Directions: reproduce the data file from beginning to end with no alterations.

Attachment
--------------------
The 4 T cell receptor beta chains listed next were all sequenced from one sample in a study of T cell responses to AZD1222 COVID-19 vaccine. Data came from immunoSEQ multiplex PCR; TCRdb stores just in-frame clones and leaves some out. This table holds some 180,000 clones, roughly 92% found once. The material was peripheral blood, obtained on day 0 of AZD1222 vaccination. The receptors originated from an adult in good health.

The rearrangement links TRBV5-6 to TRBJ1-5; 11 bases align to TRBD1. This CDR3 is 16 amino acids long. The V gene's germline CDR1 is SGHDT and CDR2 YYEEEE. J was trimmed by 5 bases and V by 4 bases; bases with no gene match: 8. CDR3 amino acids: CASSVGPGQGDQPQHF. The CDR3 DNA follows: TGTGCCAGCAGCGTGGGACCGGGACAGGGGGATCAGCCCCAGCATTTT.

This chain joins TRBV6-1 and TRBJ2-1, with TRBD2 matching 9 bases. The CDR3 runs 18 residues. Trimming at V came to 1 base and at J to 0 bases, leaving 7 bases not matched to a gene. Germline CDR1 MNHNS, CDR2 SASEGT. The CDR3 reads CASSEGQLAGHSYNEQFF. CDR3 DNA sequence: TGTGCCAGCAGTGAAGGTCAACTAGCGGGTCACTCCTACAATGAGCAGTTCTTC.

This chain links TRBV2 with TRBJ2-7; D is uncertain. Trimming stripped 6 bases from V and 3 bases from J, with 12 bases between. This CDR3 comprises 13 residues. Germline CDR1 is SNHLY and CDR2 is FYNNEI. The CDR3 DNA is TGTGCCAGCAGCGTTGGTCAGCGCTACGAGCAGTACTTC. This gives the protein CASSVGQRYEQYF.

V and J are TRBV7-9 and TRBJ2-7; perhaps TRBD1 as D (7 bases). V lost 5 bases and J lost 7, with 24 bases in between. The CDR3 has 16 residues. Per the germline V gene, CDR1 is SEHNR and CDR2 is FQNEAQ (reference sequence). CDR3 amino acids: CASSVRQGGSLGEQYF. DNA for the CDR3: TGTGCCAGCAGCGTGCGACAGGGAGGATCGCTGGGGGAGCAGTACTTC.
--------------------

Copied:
The 4 T cell receptor beta chains listed next were all sequenced from one sample in a study of T cell responses to AZD1222 COVID-19 vaccine. Data came from immunoSEQ multiplex PCR; TCRdb stores just in-frame clones and leaves some out. This table holds some 180,000 clones, roughly 92% found once. The material was peripheral blood, obtained on day 0 of AZD1222 vaccination. The receptors originated from an adult in good health.

The rearrangement links TRBV5-6 to TRBJ1-5; 11 bases align to TRBD1. This CDR3 is 16 amino acids long. The V gene's germline CDR1 is SGHDT and CDR2 YYEEEE. J was trimmed by 5 bases and V by 4 bases; bases with no gene match: 8. CDR3 amino acids: CASSVGPGQGDQPQHF. The CDR3 DNA follows: TGTGCCAGCAGCGTGGGACCGGGACAGGGGGATCAGCCCCAGCATTTT.

This chain joins TRBV6-1 and TRBJ2-1, with TRBD2 matching 9 bases. The CDR3 runs 18 residues. Trimming at V came to 1 base and at J to 0 bases, leaving 7 bases not matched to a gene. Germline CDR1 MNHNS, CDR2 SASEGT. The CDR3 reads CASSEGQLAGHSYNEQFF. CDR3 DNA sequence: TGTGCCAGCAGTGAAGGTCAACTAGCGGGTCACTCCTACAATGAGCAGTTCTTC.

This chain links TRBV2 with TRBJ2-7; D is uncertain. Trimming stripped 6 bases from V and 3 bases from J, with 12 bases between. This CDR3 comprises 13 residues. Germline CDR1 is SNHLY and CDR2 is FYNNEI. The CDR3 DNA is TGTGCCAGCAGCGTTGGTCAGCGCTACGAGCAGTACTTC. This gives the protein CASSVGQRYEQYF.

V and J are TRBV7-9 and TRBJ2-7; perhaps TRBD1 as D (7 bases). V lost 5 bases and J lost 7, with 24 bases in between. The CDR3 has 16 residues. Per the germline V gene, CDR1 is SEHNR and CDR2 is FQNEAQ (reference sequence). CDR3 amino acids: CASSVRQGGSLGEQYF. DNA for the CDR3: TGTGCCAGCAGCGTGCGACAGGGAGGATCGCTGGGGGAGCAGTACTTC.